‘Caged man of Buckland’ subject of history talk

  • The Rev. Josiah Spaulding Sr.’s home in Buckland. Contributed photo

  • The Rev. Josiah Spaulding, father of the man who was kept in a cage for 57 years. Contributed photo

Recorder Staff
Published: 5/24/2017 9:24:43 PM

BUCKLAND — An 18th-century Buckland man who spent 57 years locked in a wooden cage by his family — and how his story impacted the care of the mentally ill — is the subject of the Buckland Historical Society’s annual talk and pie social on Friday, June 2.

The talk will be in the Public Hall on Upper Street.

Kathy Lytle of Buckland has researched the life of Josiah Spaulding Jr. and, through family letters, she has been able to illuminate the religious and social mores of that period.

“Her presentation gives us a glimpse into this early history of Buckland and causes us to see parallels in today’s society,” said Polly Anderson of the Historical Society.

Josiah “Si” Spaulding Jr. was the son and namesake of Buckland’s first Congregational Church minister. Born in Uxbridge in 1786, the minister’s son had a mischievous streak that vexed his doting, pious father, who wanted his son to follow in his footsteps.

Although a good student, and proficient in Latin, Spaulding Jr. threw spitballs at other students, made faces behind the teacher’s back and even put a dead snake in his sister’s bed, according to a 1966 account written by former Recorder Associate Editor Neil L. Perry.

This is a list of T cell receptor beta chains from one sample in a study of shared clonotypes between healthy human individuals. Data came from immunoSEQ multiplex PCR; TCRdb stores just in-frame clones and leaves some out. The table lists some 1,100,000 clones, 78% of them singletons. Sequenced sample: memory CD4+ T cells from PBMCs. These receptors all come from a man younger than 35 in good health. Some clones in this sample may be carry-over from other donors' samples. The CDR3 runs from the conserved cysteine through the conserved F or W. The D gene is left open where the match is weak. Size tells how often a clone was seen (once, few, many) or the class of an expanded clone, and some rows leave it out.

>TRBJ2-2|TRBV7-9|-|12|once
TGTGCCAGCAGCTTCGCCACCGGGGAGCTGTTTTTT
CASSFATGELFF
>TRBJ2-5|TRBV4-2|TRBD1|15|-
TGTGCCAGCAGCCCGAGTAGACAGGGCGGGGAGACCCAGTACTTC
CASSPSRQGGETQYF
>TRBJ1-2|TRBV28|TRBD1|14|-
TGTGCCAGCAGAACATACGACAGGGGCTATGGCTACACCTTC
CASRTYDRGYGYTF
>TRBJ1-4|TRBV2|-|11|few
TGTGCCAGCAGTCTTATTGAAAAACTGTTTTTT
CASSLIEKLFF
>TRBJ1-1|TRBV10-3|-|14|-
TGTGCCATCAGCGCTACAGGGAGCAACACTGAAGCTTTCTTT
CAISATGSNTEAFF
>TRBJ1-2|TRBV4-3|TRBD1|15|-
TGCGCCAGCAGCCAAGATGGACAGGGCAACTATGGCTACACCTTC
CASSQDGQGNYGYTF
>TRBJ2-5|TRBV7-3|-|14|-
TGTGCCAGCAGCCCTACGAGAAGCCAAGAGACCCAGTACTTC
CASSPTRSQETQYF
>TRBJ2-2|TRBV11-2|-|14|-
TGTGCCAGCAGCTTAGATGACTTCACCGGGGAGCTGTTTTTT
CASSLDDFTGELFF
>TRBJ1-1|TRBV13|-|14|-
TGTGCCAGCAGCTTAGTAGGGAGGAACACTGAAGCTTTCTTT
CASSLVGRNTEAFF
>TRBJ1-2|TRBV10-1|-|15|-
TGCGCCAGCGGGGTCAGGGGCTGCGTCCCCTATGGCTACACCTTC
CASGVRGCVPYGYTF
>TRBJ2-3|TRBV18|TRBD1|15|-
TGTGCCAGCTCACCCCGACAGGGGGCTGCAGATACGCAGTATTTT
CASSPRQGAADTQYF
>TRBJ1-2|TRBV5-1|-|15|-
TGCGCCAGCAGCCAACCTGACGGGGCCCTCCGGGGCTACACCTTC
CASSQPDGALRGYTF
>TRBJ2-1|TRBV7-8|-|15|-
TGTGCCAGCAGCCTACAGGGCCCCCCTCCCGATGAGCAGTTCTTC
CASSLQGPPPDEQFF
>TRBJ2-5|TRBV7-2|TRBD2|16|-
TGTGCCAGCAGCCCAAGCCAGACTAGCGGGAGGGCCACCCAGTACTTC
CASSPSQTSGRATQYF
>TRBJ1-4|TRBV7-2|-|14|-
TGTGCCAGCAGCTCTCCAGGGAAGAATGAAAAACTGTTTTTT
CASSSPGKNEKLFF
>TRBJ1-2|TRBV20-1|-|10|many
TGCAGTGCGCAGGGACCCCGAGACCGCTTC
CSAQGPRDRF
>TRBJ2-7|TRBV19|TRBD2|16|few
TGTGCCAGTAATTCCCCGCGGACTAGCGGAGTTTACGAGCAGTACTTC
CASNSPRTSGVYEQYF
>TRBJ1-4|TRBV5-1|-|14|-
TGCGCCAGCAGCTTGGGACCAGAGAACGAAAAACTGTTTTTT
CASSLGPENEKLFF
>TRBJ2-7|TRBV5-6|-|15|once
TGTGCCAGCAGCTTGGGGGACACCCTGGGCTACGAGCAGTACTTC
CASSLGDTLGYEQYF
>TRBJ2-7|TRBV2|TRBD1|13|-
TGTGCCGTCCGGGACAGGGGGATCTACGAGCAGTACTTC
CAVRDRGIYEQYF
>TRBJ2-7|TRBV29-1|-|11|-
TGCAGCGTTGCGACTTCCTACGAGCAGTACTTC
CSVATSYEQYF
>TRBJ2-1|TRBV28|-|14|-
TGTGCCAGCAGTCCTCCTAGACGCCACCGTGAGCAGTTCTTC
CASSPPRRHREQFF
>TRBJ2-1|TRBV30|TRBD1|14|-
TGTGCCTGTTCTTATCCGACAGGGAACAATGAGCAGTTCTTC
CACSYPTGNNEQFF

After he was turned down for admission to Williams College and was dismissed from a teaching position in Ashfield, his father became more convinced of his son’s onset of insanity. And so he chained him to the floor of his bedroom. At age 24, Spaulding’s rants and rage became worse. One night, he was captured after breaking the chain and trying to flee his parents’ home. Thereafter, he was kept in a wooden cage in the bedroom, where he spent the next 57 years.

His father, continuing with his parish, never mentioned his son to anyone again. After the death of his parents, Si and his cage went to live in the home of his married sister. His niece, Mary Williams Howes, went on to become a mental health reformer when she grew up.

Spaulding’s life ended in 1867, in the Buckland poor farm, where he was still caged and treated like an animal.

“As the years passed, a once rational human being turned into what the townspeople described as a ‘horrid and revolting wreck,’” Perry wrote.

The program starts at 7 p.m. and will be followed by the pie social. General admission is $6; or $3 for students ages 12 and under.


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